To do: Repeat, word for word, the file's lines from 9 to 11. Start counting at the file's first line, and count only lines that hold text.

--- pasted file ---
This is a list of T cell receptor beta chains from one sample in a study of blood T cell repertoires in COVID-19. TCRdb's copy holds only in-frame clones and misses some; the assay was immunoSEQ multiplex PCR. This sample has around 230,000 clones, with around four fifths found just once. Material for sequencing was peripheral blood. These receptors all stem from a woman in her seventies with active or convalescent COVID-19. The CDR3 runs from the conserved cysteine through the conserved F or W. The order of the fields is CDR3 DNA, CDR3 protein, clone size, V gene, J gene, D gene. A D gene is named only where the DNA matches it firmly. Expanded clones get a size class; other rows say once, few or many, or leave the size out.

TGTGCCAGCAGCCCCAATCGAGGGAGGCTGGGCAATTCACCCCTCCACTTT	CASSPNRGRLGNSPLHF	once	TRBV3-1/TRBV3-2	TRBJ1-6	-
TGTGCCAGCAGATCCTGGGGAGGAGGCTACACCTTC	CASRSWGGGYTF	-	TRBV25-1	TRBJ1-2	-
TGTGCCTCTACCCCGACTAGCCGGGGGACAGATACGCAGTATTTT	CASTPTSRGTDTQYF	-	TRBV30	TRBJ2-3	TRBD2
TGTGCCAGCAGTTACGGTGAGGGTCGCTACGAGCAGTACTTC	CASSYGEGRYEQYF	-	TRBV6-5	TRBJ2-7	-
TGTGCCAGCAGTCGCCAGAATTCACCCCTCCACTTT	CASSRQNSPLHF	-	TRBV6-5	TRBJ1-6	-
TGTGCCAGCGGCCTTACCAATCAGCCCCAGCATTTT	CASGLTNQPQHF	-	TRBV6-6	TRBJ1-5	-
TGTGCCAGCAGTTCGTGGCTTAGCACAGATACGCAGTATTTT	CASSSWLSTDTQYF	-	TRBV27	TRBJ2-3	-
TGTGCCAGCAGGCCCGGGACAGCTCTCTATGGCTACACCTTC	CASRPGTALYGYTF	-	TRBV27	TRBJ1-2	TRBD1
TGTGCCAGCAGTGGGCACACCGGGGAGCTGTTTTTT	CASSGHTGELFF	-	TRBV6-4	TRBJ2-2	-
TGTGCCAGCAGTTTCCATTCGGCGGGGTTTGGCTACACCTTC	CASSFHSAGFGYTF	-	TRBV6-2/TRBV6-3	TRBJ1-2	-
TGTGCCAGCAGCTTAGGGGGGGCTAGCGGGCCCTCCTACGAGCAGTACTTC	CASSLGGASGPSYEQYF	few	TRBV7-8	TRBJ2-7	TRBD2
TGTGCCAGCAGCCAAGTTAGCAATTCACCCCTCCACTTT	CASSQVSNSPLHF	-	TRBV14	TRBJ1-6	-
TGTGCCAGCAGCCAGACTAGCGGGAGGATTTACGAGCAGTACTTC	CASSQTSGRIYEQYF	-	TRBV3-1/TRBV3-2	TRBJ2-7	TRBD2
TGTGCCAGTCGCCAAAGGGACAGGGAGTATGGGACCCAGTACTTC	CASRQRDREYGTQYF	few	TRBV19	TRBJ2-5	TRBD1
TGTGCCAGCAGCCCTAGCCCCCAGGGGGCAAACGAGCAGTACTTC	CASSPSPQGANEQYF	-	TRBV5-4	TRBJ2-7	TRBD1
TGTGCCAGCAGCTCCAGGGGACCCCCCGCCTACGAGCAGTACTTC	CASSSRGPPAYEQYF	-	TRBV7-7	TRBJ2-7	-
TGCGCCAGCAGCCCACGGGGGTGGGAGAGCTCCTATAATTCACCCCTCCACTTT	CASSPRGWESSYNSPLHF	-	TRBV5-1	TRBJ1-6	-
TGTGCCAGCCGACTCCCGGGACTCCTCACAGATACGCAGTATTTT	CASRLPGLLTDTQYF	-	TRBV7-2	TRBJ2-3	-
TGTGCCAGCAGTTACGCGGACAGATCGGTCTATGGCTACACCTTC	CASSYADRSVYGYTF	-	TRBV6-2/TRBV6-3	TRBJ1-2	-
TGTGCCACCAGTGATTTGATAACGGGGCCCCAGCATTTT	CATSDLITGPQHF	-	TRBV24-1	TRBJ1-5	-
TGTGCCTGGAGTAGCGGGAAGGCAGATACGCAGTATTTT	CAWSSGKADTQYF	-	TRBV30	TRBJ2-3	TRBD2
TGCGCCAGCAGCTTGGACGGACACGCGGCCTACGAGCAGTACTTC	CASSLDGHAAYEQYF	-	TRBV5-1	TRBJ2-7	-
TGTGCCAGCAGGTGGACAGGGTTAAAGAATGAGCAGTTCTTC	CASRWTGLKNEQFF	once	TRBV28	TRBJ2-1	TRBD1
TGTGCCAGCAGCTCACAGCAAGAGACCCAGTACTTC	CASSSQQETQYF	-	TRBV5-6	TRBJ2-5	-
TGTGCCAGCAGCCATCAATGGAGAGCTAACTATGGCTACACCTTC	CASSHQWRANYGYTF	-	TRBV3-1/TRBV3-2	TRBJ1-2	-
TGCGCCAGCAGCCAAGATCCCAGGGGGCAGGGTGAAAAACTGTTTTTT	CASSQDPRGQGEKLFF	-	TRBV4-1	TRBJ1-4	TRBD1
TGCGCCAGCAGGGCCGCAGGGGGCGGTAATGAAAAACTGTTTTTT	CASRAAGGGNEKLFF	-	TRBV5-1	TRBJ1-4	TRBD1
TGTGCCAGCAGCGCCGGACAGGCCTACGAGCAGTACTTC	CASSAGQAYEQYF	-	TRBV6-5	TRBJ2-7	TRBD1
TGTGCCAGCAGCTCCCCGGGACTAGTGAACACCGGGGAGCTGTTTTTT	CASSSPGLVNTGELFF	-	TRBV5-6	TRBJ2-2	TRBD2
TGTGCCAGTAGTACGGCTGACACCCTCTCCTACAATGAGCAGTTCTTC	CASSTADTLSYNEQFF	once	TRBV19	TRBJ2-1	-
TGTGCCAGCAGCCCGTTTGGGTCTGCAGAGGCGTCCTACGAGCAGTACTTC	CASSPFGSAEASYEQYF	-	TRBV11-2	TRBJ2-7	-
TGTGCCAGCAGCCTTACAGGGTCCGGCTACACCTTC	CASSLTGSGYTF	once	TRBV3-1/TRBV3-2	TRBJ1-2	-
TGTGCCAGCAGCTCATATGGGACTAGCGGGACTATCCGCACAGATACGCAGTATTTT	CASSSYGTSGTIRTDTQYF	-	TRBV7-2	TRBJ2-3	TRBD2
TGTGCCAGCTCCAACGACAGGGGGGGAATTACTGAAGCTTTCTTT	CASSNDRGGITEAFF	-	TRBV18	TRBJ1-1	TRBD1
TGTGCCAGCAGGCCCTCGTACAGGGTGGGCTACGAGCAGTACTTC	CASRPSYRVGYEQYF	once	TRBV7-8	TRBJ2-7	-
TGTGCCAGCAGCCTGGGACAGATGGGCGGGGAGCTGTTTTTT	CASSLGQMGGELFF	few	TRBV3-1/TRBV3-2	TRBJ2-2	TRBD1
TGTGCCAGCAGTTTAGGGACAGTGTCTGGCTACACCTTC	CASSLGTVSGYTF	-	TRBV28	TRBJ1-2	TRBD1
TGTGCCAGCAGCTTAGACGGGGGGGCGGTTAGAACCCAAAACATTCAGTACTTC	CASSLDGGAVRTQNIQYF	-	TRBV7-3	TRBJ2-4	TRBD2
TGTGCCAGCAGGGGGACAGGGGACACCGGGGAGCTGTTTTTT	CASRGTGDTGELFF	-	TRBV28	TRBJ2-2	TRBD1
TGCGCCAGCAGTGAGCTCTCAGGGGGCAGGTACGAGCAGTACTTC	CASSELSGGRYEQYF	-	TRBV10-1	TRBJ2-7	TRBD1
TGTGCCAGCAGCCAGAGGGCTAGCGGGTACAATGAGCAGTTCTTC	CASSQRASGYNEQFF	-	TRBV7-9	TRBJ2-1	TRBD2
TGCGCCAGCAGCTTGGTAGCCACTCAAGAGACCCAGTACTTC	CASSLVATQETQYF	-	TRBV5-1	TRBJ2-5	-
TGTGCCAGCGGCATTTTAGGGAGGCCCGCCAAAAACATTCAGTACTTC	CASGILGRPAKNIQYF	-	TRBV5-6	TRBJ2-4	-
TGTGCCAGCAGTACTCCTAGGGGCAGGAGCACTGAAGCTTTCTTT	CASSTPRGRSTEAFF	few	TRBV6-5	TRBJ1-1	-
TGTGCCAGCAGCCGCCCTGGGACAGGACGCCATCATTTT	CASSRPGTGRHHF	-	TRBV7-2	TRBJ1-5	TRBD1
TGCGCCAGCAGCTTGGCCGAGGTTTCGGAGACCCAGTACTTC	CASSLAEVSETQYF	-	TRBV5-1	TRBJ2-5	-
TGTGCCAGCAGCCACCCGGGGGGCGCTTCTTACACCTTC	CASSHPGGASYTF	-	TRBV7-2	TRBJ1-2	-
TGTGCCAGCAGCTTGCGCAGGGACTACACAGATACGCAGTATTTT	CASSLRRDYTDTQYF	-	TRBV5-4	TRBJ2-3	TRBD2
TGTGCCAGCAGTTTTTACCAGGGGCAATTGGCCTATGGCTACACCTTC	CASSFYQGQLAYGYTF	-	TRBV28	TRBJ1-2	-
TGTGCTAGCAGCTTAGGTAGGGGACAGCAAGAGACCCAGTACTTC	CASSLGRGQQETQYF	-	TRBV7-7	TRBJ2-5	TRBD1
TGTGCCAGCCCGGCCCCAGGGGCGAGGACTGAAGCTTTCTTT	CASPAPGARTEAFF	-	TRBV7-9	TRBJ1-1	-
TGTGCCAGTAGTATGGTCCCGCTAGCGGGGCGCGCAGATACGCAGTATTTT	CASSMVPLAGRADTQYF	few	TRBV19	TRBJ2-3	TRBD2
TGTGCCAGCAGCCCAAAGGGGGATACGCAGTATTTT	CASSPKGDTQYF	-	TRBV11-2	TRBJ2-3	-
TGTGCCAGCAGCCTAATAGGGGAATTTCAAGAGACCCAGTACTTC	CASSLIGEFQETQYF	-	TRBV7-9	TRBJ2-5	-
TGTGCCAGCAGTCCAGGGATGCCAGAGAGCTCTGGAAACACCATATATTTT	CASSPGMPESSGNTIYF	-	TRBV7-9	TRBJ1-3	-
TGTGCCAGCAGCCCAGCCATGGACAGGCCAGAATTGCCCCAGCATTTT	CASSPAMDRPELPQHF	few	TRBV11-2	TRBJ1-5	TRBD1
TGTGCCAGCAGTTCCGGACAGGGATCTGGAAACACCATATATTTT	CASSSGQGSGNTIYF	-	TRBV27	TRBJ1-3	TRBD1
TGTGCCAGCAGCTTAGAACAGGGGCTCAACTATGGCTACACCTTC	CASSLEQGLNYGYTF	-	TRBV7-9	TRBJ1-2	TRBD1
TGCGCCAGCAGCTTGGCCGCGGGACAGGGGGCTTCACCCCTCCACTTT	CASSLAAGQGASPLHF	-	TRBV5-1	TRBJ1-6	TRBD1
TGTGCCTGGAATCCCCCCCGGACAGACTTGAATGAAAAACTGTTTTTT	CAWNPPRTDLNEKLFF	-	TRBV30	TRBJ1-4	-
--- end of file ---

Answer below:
TGTGCCAGCAGGCCCGGGACAGCTCTCTATGGCTACACCTTC	CASRPGTALYGYTF	-	TRBV27	TRBJ1-2	TRBD1
TGTGCCAGCAGTGGGCACACCGGGGAGCTGTTTTTT	CASSGHTGELFF	-	TRBV6-4	TRBJ2-2	-
TGTGCCAGCAGTTTCCATTCGGCGGGGTTTGGCTACACCTTC	CASSFHSAGFGYTF	-	TRBV6-2/TRBV6-3	TRBJ1-2	-